Janet McCabe, head of EPA’s Office of Air and Radiation, said “no immediate actions are necessary” for owners because their vehicles are still safe and legal to drive.
The software reduced the amount of nitrogen oxide emitted during emissions tests, obscuring the fact that they spew more of the pollutant than is allowed under the Clean Air Act, officials said. They stopped short of calling the technology a “defeat device,” which is illegal, but said the company has not yet offered another explanation for the software.
The technology was brought to light after the EPA expanded its vehicle testing to look for so-called defeat devices in September 2015 following a similar scandal at Volkswagen. FCA did not disclose the software to regulators, which may itself be a violation of the law, the EPA said.
“Failing to disclose software that affects emissions in a vehicle’s engine is a serious violation of the law, which can result in harmful pollution in the air we breathe,” Cynthia Giles, assistant administrator for EPA’s Office of Enforcement and Compliance Assurance, said in a statement.
Fiat Chrysler officials denied those claims in a statement Thursday. Every automaker must use “various strategies” to reduce tailpipe emissions without compromising the durability and performance of its engines, FCA said, adding that its emission control system complies with necessary requirements.
The company also said it has offered to make extensive changes to its software to address EPA concerns.
“FCA U.S. intends to work with the incoming administration to present its case and resolve this matter fairly and equitably and to assure the EPA and FCA U.S. customers that the company’s diesel-powered vehicles meet all applicable regulatory requirements,” the company said in a statement.
Fiat Chrysler’s stock price dropped as much as 18 percent Thursday morning and trading was temporarily halted. While the Grand Cherokee and Dodge Ram are iconic brands, the number of diesel-powered vehicles that FCA sells is actually quite low, said Michael Harley, an executive analyst at Kelley Blue Book. The bigger impact may be felt industry wide if consumers grow more wary of diesel-powered vehicles, he said.
EPA officials said on a call Thursday that they are looking into whether other automakers may be using similar devices.
“Other automakers are certainly dotting their I’s, crossing their T’s, and double-checking every single fact and figure with relation to internal emissions testing,” Harley said. “We have to assume that companies are compliant with all current regulations, but the scrutiny on every manufacturer is going to be tougher than it ever has been before.”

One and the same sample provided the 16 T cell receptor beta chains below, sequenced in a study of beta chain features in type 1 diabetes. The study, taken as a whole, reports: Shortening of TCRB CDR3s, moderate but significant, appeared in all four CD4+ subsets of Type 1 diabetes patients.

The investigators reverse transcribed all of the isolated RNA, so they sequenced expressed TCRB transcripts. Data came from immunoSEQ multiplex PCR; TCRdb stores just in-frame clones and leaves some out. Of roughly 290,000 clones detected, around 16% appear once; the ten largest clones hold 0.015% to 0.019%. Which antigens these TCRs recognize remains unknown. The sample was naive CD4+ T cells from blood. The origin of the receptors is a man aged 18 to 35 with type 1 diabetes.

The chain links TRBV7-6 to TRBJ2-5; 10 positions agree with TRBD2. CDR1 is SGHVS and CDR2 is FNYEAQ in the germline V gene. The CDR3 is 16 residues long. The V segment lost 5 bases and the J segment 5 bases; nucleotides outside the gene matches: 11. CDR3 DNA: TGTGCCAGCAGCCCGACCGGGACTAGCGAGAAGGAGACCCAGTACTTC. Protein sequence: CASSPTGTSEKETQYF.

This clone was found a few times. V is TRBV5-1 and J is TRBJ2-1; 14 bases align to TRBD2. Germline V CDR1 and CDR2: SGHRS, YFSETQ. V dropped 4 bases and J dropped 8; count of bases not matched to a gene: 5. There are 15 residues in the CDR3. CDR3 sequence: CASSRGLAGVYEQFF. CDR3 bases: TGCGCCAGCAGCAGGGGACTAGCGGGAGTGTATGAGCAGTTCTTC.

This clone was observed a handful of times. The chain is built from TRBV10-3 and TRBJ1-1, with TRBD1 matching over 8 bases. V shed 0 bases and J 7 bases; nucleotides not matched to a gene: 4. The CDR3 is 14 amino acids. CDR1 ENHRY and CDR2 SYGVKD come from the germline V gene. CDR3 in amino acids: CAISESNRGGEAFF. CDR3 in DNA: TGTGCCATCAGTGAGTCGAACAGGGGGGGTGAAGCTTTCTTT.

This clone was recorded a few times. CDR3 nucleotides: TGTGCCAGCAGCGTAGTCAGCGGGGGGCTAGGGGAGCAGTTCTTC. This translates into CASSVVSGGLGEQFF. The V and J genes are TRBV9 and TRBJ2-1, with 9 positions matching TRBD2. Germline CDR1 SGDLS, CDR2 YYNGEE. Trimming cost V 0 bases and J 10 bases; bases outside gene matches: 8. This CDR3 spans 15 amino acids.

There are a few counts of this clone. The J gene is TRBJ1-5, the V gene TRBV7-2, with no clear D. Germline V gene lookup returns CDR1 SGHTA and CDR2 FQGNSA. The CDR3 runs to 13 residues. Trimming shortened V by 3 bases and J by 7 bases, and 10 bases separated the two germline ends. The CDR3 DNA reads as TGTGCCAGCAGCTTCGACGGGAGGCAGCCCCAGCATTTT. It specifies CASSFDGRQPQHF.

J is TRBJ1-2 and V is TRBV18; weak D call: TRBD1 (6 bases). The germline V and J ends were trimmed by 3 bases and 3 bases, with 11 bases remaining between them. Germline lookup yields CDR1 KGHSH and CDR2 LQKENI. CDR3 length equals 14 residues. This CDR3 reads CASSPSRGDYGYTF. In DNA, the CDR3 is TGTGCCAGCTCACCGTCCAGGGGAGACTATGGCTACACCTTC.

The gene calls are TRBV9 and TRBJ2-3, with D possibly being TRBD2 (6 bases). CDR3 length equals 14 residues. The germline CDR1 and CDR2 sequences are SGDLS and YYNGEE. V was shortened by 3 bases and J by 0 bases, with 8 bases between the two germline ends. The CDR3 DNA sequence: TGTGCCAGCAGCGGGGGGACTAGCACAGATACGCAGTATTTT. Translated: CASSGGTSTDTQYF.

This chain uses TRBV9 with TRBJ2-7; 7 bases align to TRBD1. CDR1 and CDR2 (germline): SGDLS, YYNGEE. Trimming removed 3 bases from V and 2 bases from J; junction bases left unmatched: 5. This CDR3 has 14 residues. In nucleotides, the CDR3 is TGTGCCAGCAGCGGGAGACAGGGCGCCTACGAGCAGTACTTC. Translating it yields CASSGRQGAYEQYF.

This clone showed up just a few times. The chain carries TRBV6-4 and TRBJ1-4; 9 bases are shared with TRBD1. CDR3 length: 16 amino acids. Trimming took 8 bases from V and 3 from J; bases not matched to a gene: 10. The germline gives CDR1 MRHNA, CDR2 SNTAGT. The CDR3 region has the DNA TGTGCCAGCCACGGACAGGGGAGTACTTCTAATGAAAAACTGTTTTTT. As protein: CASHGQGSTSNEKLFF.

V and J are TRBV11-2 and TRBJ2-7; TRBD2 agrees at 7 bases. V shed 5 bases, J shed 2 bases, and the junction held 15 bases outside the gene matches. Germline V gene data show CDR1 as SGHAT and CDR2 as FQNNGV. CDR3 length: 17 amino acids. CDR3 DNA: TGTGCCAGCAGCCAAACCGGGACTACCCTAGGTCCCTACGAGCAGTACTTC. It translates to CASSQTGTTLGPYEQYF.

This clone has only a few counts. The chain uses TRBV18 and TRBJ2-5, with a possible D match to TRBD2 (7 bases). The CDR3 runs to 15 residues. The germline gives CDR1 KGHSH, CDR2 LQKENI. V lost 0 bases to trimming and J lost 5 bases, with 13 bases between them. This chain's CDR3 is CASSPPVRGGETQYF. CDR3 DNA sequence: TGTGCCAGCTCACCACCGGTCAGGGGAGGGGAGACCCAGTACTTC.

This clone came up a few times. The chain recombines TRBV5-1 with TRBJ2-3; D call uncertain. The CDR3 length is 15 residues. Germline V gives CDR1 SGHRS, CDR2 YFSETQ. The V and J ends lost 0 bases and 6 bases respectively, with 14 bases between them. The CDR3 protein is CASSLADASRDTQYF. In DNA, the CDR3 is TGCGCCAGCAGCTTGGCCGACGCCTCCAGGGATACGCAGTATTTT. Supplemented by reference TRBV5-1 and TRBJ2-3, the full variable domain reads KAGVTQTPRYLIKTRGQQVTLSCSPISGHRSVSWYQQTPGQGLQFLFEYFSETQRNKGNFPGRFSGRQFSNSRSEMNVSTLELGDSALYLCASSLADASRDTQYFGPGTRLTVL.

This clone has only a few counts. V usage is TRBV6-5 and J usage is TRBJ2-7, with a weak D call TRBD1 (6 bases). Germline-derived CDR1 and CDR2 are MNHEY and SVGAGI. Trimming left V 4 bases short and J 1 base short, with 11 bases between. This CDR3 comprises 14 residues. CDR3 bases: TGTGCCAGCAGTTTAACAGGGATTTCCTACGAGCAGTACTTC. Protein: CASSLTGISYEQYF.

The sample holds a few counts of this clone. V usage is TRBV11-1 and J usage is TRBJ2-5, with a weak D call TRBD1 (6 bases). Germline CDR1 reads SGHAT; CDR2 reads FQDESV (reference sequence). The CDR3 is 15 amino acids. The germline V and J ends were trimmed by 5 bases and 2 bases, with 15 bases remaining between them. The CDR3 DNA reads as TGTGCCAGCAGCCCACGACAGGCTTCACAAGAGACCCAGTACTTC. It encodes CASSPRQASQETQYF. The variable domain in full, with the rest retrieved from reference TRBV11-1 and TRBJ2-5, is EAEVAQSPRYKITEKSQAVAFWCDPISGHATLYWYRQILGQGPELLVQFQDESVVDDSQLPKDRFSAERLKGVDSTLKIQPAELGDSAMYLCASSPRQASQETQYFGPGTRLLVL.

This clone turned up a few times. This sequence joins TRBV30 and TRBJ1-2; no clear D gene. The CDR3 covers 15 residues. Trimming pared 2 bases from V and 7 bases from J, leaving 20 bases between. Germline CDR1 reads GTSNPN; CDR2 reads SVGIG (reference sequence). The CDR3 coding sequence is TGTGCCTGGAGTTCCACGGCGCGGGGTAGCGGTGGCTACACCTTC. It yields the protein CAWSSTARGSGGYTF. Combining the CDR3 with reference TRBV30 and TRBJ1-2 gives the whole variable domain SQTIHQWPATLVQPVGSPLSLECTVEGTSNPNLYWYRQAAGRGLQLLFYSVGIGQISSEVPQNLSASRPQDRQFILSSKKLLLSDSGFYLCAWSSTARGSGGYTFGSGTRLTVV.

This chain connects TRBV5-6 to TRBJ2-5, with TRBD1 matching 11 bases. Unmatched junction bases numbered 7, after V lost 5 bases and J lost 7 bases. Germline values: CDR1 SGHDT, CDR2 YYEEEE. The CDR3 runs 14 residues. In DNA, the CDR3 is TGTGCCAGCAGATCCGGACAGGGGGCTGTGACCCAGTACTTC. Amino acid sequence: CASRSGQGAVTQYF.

The agency’s move is similar to the initial steps it took at the start of the German automaker Volkswagen emissions scandal, which eventually led to about $20 billion in fines and charges against seven employees over the course of the last year and a half. Federal prosecutors announced a settlement that forced Volkswagen to plead guilty to defrauding regulators and consumers, a rare admission of criminal wrongdoing for a large corporation.
David Uhlmann, who served as head of the Department of Justice environmental crimes section from 2000 to 2007, said it remains to be seen whether the Fiat Chrysler violations are as “egregious” as Volkswagen’s. But after the VW scandal, it makes sense that regulators would take a closer look at the industry.
“It is no surprise that the VW investigation has prompted enhanced focus on the automotive industry,” the University of Michigan law professor said. “When corporate misconduct occurs, it often reflects industry practice, not just the wrongdoing of a single company.”
The severe penalties levied against Volkswagen and, in particular, individual employees signals to companies that the Department of Justice intends to pursue and prosecute corporate decision-makers more intently than it has in years past, said Carl W. Tobias, a University of Richmond law professor. Deputy Attorney General Sally Q. Yates released a policy directive in September 2015 that said holding individual executives accountable is “one of the most effective ways to combat corporate misconduct.”
The coming administration change complicates the industry’s response to regulatory investigations carried out by the EPA and DOJ. President-elect Donald Trump has pledged to roll back federal regulation, though he has not specified what that will entail, and his appointment to lead the EPA, Oklahoma Attorney General E. Scott Pruitt, has been critical of the agency in the past.
“There has been discussion from the president elect and others that they plan to not overregulate, if you will, but this seems so clearly detrimental to public health that they may have to rethink that,” Tobias said.
Advocacy groups were quick to praise the EPA for holding corporations accountable and chide those companies for actions that they say are harmful to the public.
“Chrysler, which owes its existence to a generous bailout by American taxpayers, is now demanding weakening changes to antipollution laws, even as it is charged with illegally polluting,” said Dan Becker, director of the Safe Climate Campaign. “In fighting the charges and looking to the new administration for exoneration, perhaps Chrysler hopes that Donald Trump will tell the company it’s okay to cheat and lie.”
Read more from The Washington Post’s Innovations section.